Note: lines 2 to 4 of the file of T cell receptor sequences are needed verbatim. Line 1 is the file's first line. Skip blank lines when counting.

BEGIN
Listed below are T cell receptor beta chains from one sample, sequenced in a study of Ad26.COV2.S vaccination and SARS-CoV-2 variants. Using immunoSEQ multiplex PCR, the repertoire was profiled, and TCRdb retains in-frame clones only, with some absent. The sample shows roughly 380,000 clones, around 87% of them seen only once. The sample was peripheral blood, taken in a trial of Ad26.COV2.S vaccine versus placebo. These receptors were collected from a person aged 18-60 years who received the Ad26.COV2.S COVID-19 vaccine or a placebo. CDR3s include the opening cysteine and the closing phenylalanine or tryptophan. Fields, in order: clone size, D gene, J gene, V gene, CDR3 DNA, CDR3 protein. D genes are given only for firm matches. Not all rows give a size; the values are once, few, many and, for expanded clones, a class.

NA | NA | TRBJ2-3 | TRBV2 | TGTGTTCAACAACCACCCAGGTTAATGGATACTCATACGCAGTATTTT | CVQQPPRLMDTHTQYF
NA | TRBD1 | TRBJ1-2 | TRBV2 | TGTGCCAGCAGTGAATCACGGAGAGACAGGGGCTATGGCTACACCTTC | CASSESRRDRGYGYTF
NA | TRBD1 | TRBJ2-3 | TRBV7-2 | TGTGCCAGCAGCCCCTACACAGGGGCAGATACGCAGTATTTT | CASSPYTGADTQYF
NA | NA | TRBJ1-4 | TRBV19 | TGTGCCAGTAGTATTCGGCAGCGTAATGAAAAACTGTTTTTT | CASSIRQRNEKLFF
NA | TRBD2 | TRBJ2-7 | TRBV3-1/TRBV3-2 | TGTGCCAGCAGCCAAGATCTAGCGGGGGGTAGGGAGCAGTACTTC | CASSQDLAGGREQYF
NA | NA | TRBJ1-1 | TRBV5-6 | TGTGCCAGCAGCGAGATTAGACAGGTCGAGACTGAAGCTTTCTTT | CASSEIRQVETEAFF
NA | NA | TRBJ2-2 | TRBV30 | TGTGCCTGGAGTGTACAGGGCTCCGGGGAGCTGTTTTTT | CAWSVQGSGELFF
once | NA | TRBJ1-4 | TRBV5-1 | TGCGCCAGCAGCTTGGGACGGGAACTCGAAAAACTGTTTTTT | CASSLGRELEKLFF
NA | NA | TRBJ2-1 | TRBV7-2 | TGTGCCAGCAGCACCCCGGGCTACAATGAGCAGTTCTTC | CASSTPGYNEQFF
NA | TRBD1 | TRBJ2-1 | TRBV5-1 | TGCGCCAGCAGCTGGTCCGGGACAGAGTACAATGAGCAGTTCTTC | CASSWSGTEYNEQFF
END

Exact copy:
NA | NA | TRBJ2-3 | TRBV2 | TGTGTTCAACAACCACCCAGGTTAATGGATACTCATACGCAGTATTTT | CVQQPPRLMDTHTQYF
NA | TRBD1 | TRBJ1-2 | TRBV2 | TGTGCCAGCAGTGAATCACGGAGAGACAGGGGCTATGGCTACACCTTC | CASSESRRDRGYGYTF
NA | TRBD1 | TRBJ2-3 | TRBV7-2 | TGTGCCAGCAGCCCCTACACAGGGGCAGATACGCAGTATTTT | CASSPYTGADTQYF